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PostPosted: Sat Sep 09, 2017 10:05 am 
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Posts: 317
Failing health of elderly Exclusive Brethren member convicted of sex offences
Last updated 17:22, September 8 2017

A church member jailed for historical sex offences against his young nephew has had three heart attacks in prison.

The sentence of the Exclusive Brethren man, now in his 80s, should have been less to take account of factors like his failing health, his lawyer said in the Court of Appeal on Friday.

The man, whose name was suppressed, has spent since early July in jail after being sentenced to two years and four months for 22 sex offences against his nephew about 50 years ago.

He appealed against his conviction and sentence. The three appeal judges reserved their decision

A jury in the Blenheim District Court heard in June how the man played "games" with his nephew, aged between 7 and 9, sometimes in the shower, when he was babysitting in the 1960s.

But at the appeal lawyers for the man said evidence raised doubts about the complainant's account, including whether the house he was speaking of even had a shower.

The defence said it should have been allowed to call evidence about a second man the complainant had named when he went to the police about his uncle in 2012.

The other accusation, made against a former teacher, suggested the complainant may have transferred memories about one person to the other.

Lawyer Chris Tennet​ said the man's dangerous health condition meant the charges should have been stopped before the trial took place. It also meant it would have been unwise for him to give evidence because of the extra stress, and limited his options at the trial.

The man's other lawyer, Nick McKessar, said the case raised the possibility of prejudice against the Exclusive Brethren church. The complainant was out of the church and the jury may have thought some of the evidence was a "closing of ranks" against the complainant.

After the man was convicted, he spent the weekend in hospital because of his medical condition. Since being in prison, he has had three heart attacks. McKessar said the man should have received home detention.

The judge was wrong to send the man to prison when a doctor said his life hung in the balance if he was under stress, he said.

Crown lawyer, Mark Lillico​, said Parliament had not set time limits for hearing historical claims of sexual abuse, and separately two judges had decided the charges against the man could proceed.

The jury had heard the evidence about the surrounding circumstances the defence said made the complainant's account unreliable, and the jury must have still believed the complainant.

The man was found guilty of 22 charges, each with a maximum of 10 years' jail, against a vulnerable child over a two-year period. The sentence had to be judged against the seriousness of those charges, Lillico said.

The district court was told about the man's heart condition and that he was often cared for in hospital.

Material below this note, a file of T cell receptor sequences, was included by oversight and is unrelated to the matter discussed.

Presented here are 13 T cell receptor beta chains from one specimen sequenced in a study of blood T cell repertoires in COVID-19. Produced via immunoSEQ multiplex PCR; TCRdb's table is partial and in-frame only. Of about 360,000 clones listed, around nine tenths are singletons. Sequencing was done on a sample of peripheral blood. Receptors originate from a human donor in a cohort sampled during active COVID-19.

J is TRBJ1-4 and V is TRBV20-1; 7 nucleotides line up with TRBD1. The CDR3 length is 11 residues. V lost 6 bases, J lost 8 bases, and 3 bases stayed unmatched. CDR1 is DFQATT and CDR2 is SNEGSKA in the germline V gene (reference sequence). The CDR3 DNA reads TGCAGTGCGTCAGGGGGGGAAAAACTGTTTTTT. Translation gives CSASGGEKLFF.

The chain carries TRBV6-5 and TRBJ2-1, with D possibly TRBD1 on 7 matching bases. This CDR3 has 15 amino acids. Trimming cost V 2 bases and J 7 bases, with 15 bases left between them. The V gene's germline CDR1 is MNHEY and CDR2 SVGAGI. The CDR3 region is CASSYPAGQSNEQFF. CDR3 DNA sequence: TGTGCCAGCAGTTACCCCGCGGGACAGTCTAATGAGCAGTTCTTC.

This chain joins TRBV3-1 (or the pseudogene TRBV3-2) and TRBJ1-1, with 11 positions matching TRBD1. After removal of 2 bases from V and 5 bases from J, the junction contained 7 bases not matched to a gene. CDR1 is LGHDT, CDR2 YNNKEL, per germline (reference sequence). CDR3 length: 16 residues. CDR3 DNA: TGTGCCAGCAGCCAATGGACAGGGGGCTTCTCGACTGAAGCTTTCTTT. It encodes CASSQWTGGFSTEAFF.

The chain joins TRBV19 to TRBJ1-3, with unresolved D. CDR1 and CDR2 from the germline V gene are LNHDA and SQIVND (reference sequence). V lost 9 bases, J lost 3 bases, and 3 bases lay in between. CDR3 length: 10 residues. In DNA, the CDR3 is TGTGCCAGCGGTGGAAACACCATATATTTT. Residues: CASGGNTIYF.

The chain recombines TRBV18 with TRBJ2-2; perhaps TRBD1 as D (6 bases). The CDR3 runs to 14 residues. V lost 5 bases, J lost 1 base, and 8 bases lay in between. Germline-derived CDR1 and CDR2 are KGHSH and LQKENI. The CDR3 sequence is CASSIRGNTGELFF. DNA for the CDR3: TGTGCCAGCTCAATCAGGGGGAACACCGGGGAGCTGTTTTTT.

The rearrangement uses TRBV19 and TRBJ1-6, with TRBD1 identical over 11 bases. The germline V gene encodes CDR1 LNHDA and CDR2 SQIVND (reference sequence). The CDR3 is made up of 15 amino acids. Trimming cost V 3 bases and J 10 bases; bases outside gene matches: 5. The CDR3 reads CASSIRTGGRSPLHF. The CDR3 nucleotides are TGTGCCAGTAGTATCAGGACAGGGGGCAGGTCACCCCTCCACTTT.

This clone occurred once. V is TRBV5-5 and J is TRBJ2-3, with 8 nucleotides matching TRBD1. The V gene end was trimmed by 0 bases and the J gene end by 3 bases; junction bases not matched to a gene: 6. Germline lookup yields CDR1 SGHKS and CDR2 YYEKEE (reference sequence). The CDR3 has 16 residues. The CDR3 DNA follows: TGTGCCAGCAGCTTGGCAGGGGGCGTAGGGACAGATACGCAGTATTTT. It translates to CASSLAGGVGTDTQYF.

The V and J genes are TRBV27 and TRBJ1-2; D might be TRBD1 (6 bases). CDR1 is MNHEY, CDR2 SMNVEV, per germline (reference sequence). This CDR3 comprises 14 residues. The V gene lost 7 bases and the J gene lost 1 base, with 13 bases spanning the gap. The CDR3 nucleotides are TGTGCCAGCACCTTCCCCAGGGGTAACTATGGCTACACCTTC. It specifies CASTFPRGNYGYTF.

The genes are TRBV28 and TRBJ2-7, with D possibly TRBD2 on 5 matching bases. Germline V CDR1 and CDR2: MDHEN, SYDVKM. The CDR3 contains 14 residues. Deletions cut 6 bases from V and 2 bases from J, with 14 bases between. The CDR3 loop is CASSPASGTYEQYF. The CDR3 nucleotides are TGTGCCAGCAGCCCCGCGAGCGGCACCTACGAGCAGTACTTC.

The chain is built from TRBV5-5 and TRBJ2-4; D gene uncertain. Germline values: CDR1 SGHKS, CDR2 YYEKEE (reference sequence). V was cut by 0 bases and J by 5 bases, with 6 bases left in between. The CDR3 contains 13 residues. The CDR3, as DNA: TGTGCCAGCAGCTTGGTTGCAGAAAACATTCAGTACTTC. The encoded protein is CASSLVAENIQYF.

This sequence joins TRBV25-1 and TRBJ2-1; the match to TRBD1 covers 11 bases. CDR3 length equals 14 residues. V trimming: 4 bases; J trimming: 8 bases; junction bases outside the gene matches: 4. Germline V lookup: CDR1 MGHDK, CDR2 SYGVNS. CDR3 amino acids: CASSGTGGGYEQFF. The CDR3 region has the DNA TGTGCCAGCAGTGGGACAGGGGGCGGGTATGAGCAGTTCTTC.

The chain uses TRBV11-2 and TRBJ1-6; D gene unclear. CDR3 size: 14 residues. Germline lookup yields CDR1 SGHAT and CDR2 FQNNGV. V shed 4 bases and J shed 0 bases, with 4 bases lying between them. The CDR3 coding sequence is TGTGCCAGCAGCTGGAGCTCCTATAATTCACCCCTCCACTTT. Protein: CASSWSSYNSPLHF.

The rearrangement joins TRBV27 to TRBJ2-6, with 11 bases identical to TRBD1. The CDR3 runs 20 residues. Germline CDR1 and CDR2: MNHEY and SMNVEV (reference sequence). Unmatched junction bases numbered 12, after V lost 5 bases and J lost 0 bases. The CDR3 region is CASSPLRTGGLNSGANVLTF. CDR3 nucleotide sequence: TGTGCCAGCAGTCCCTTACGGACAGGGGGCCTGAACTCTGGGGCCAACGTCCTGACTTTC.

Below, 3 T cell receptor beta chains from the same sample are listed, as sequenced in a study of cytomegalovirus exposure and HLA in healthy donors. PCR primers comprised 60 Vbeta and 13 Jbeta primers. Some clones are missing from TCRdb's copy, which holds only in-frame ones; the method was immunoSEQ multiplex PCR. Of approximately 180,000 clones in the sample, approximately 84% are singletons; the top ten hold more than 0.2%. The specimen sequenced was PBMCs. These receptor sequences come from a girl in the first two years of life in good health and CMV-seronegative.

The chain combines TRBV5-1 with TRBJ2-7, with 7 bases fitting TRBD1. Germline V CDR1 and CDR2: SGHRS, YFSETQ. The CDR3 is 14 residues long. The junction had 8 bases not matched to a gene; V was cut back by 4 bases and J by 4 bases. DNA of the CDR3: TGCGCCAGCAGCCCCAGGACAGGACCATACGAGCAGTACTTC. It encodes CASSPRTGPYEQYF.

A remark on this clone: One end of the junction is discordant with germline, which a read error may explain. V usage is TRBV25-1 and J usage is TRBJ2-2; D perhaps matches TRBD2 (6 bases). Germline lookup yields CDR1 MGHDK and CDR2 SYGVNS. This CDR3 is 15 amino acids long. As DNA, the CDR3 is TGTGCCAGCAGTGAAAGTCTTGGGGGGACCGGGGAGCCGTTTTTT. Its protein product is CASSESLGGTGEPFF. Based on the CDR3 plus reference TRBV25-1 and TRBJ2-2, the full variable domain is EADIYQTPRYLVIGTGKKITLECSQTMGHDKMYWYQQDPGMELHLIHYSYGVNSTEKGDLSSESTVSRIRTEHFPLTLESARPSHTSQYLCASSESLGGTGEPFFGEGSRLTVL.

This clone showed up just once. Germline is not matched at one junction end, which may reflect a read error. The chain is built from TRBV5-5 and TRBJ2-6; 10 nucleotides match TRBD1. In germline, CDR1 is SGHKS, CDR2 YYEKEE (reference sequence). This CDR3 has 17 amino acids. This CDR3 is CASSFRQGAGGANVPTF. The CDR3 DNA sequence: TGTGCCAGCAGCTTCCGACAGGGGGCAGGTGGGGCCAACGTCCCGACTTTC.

The judge was not wrong to have decided against giving a compassionate sentence, Lillico said.

http://tinyurl.com/ycjde3lt


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PostPosted: Tue Sep 12, 2017 5:29 am 
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Joined: Fri Mar 08, 2013 9:00 am
Posts: 271
Hales takes the view with these historical cases that the problems associated with child abuse only existed between the victim and the perpetrator or pedophile. Hence it is a matter for the victim to take up with the police with no involvement or consequences for the Brethren themselves. They were innocent bystanders.

Well I know how they treated these some of these kids and I'm talking about the Brethren here, when these matters became public knowledge and it was appalling. They said to these children, you were complicit in what went on. You must have gone along with it - which makes you wicked as well. They forget that some of these kids were 8 or 9 years of age or even younger. They offered no help, no support, no protection and no counseling. Removal of this statute of limitations in these cases will see more cases go before the courts and the Brethren's name and reputation being called into question. They should hang their heads in shame for the way they handled these cases as a church. It was as wicked as it was cruel.


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PostPosted: Tue Sep 12, 2017 3:27 pm 
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Joined: Sun May 12, 2013 3:22 pm
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The record of the RC church in the residential schools for First Nations kids is similar,they tried the same dodge to avoid responsibility and fought tooth and nail to prevent these cases being made public but eventualy caved in under public pressure for a public inquiry and set up a panel to investigate any case of child abuse while under their system...not only the individual priests but the church itself was held liable....but it took decades of public pressure and many court cases* to get the church to admit their reponsability,which to their credit,they eventually did.Maybe those 'trust funds' will come in handy after all....for councelling services for the victims...

* my neighbour,now a retired judge was appointed a special prosecutor to go after a high ranking member of the church and despite hiring the best lawyers available,they lost the case and this likely contributed to the tipping point of capitulating.I only hope the EB might have the integrity to appoint a disinterested panel of professionals to do the same.....


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